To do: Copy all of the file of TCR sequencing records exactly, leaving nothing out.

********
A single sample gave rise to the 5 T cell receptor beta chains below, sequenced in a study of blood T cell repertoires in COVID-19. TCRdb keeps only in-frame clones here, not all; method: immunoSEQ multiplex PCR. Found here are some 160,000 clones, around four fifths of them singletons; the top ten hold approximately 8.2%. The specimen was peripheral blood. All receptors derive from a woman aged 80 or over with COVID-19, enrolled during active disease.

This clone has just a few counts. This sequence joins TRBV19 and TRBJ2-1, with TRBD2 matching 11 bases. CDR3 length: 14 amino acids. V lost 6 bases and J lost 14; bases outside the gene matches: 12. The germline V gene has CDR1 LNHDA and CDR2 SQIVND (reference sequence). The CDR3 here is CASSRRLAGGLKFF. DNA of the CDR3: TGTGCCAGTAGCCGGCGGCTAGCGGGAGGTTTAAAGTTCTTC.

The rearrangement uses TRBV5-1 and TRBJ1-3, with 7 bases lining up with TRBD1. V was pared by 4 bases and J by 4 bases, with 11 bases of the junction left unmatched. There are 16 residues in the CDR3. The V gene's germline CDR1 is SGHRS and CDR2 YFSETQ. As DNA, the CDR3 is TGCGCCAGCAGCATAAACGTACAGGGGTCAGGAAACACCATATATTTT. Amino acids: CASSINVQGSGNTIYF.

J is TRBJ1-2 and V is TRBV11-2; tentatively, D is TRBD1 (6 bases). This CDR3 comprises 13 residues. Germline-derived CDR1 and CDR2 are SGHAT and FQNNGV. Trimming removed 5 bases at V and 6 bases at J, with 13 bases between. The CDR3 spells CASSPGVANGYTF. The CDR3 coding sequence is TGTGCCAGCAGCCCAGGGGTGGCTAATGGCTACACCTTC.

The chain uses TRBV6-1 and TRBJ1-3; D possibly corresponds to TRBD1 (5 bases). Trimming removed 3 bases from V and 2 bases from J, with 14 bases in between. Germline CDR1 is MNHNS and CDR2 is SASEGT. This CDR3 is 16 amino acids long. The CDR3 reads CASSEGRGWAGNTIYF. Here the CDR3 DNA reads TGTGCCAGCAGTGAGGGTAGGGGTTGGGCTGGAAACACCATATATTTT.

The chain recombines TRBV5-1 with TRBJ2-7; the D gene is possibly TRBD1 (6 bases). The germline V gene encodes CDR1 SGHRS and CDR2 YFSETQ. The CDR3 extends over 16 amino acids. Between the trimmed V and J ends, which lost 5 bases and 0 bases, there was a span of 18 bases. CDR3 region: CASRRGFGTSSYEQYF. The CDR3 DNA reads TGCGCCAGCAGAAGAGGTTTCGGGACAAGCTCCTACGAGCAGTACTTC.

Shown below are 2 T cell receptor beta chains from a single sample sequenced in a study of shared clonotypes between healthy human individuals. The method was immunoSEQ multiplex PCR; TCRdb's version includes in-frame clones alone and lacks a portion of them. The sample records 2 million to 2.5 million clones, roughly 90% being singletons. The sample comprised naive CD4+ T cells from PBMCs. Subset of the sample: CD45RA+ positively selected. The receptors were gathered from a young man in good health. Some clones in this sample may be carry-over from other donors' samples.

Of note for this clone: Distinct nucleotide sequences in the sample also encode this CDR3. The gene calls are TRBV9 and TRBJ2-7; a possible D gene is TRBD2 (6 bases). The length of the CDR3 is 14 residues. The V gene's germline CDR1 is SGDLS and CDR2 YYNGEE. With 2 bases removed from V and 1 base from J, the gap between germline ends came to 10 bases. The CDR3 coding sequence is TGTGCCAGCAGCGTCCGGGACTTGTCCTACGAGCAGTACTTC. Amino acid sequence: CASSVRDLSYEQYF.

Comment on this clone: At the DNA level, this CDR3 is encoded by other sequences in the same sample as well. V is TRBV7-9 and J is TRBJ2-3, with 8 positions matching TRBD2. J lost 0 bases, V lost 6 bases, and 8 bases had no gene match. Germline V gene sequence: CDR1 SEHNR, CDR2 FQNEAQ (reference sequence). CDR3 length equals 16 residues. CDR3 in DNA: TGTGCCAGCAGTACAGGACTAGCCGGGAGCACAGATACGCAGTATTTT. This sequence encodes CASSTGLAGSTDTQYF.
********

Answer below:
A single sample gave rise to the 5 T cell receptor beta chains below, sequenced in a study of blood T cell repertoires in COVID-19. TCRdb keeps only in-frame clones here, not all; method: immunoSEQ multiplex PCR. Found here are some 160,000 clones, around four fifths of them singletons; the top ten hold approximately 8.2%. The specimen was peripheral blood. All receptors derive from a woman aged 80 or over with COVID-19, enrolled during active disease.

This clone has just a few counts. This sequence joins TRBV19 and TRBJ2-1, with TRBD2 matching 11 bases. CDR3 length: 14 amino acids. V lost 6 bases and J lost 14; bases outside the gene matches: 12. The germline V gene has CDR1 LNHDA and CDR2 SQIVND (reference sequence). The CDR3 here is CASSRRLAGGLKFF. DNA of the CDR3: TGTGCCAGTAGCCGGCGGCTAGCGGGAGGTTTAAAGTTCTTC.

The rearrangement uses TRBV5-1 and TRBJ1-3, with 7 bases lining up with TRBD1. V was pared by 4 bases and J by 4 bases, with 11 bases of the junction left unmatched. There are 16 residues in the CDR3. The V gene's germline CDR1 is SGHRS and CDR2 YFSETQ. As DNA, the CDR3 is TGCGCCAGCAGCATAAACGTACAGGGGTCAGGAAACACCATATATTTT. Amino acids: CASSINVQGSGNTIYF.

J is TRBJ1-2 and V is TRBV11-2; tentatively, D is TRBD1 (6 bases). This CDR3 comprises 13 residues. Germline-derived CDR1 and CDR2 are SGHAT and FQNNGV. Trimming removed 5 bases at V and 6 bases at J, with 13 bases between. The CDR3 spells CASSPGVANGYTF. The CDR3 coding sequence is TGTGCCAGCAGCCCAGGGGTGGCTAATGGCTACACCTTC.

The chain uses TRBV6-1 and TRBJ1-3; D possibly corresponds to TRBD1 (5 bases). Trimming removed 3 bases from V and 2 bases from J, with 14 bases in between. Germline CDR1 is MNHNS and CDR2 is SASEGT. This CDR3 is 16 amino acids long. The CDR3 reads CASSEGRGWAGNTIYF. Here the CDR3 DNA reads TGTGCCAGCAGTGAGGGTAGGGGTTGGGCTGGAAACACCATATATTTT.

The chain recombines TRBV5-1 with TRBJ2-7; the D gene is possibly TRBD1 (6 bases). The germline V gene encodes CDR1 SGHRS and CDR2 YFSETQ. The CDR3 extends over 16 amino acids. Between the trimmed V and J ends, which lost 5 bases and 0 bases, there was a span of 18 bases. CDR3 region: CASRRGFGTSSYEQYF. The CDR3 DNA reads TGCGCCAGCAGAAGAGGTTTCGGGACAAGCTCCTACGAGCAGTACTTC.

Shown below are 2 T cell receptor beta chains from a single sample sequenced in a study of shared clonotypes between healthy human individuals. The method was immunoSEQ multiplex PCR; TCRdb's version includes in-frame clones alone and lacks a portion of them. The sample records 2 million to 2.5 million clones, roughly 90% being singletons. The sample comprised naive CD4+ T cells from PBMCs. Subset of the sample: CD45RA+ positively selected. The receptors were gathered from a young man in good health. Some clones in this sample may be carry-over from other donors' samples.

Of note for this clone: Distinct nucleotide sequences in the sample also encode this CDR3. The gene calls are TRBV9 and TRBJ2-7; a possible D gene is TRBD2 (6 bases). The length of the CDR3 is 14 residues. The V gene's germline CDR1 is SGDLS and CDR2 YYNGEE. With 2 bases removed from V and 1 base from J, the gap between germline ends came to 10 bases. The CDR3 coding sequence is TGTGCCAGCAGCGTCCGGGACTTGTCCTACGAGCAGTACTTC. Amino acid sequence: CASSVRDLSYEQYF.

Comment on this clone: At the DNA level, this CDR3 is encoded by other sequences in the same sample as well. V is TRBV7-9 and J is TRBJ2-3, with 8 positions matching TRBD2. J lost 0 bases, V lost 6 bases, and 8 bases had no gene match. Germline V gene sequence: CDR1 SEHNR, CDR2 FQNEAQ (reference sequence). CDR3 length equals 16 residues. CDR3 in DNA: TGTGCCAGCAGTACAGGACTAGCCGGGAGCACAGATACGCAGTATTTT. This sequence encodes CASSTGLAGSTDTQYF.